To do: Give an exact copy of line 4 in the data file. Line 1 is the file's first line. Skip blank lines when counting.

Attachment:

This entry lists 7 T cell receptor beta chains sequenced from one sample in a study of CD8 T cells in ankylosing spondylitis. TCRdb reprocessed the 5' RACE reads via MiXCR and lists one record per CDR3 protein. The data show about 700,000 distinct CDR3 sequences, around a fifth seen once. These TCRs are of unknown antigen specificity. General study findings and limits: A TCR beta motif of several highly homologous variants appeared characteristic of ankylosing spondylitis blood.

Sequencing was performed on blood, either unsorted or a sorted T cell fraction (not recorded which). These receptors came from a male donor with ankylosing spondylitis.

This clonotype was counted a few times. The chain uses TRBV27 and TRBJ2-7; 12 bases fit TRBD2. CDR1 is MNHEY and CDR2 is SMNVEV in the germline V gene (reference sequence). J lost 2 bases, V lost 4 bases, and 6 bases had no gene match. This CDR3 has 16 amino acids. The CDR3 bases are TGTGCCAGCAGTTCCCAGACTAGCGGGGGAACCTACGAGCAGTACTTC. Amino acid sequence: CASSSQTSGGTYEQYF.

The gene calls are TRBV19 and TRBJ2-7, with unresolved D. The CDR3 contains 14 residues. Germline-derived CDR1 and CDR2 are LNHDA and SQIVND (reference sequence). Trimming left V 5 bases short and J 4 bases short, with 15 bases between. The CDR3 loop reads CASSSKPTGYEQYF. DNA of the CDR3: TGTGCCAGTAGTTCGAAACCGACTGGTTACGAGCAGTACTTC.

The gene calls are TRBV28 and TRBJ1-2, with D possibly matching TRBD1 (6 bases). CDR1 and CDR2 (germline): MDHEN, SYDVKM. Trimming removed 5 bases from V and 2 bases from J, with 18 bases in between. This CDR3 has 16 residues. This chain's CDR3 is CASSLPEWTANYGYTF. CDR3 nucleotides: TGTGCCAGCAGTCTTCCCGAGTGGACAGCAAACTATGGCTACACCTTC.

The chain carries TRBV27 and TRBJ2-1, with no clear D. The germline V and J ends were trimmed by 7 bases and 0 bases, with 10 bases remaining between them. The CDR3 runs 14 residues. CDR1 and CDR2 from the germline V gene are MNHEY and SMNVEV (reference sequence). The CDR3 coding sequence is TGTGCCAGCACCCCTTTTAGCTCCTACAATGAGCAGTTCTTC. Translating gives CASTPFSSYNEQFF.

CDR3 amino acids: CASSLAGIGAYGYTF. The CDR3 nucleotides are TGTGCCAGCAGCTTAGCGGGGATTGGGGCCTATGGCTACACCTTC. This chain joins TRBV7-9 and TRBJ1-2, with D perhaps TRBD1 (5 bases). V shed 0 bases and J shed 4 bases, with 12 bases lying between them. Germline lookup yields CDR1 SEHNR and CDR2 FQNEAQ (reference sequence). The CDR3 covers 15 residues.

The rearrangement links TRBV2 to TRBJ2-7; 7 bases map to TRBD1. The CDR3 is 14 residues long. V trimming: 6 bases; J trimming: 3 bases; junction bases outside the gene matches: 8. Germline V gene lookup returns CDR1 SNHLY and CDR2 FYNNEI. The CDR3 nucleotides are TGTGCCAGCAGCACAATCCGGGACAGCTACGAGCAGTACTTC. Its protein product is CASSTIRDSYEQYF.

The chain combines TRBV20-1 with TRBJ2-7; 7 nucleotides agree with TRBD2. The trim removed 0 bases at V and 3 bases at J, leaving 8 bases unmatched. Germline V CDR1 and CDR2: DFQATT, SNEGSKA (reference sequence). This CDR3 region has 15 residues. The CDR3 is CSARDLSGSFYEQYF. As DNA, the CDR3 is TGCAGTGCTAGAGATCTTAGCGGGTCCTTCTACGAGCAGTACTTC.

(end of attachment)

The gene calls are TRBV19 and TRBJ2-7, with unresolved D. The CDR3 contains 14 residues. Germline-derived CDR1 and CDR2 are LNHDA and SQIVND (reference sequence). Trimming left V 5 bases short and J 4 bases short, with 15 bases between. The CDR3 loop reads CASSSKPTGYEQYF. DNA of the CDR3: TGTGCCAGTAGTTCGAAACCGACTGGTTACGAGCAGTACTTC.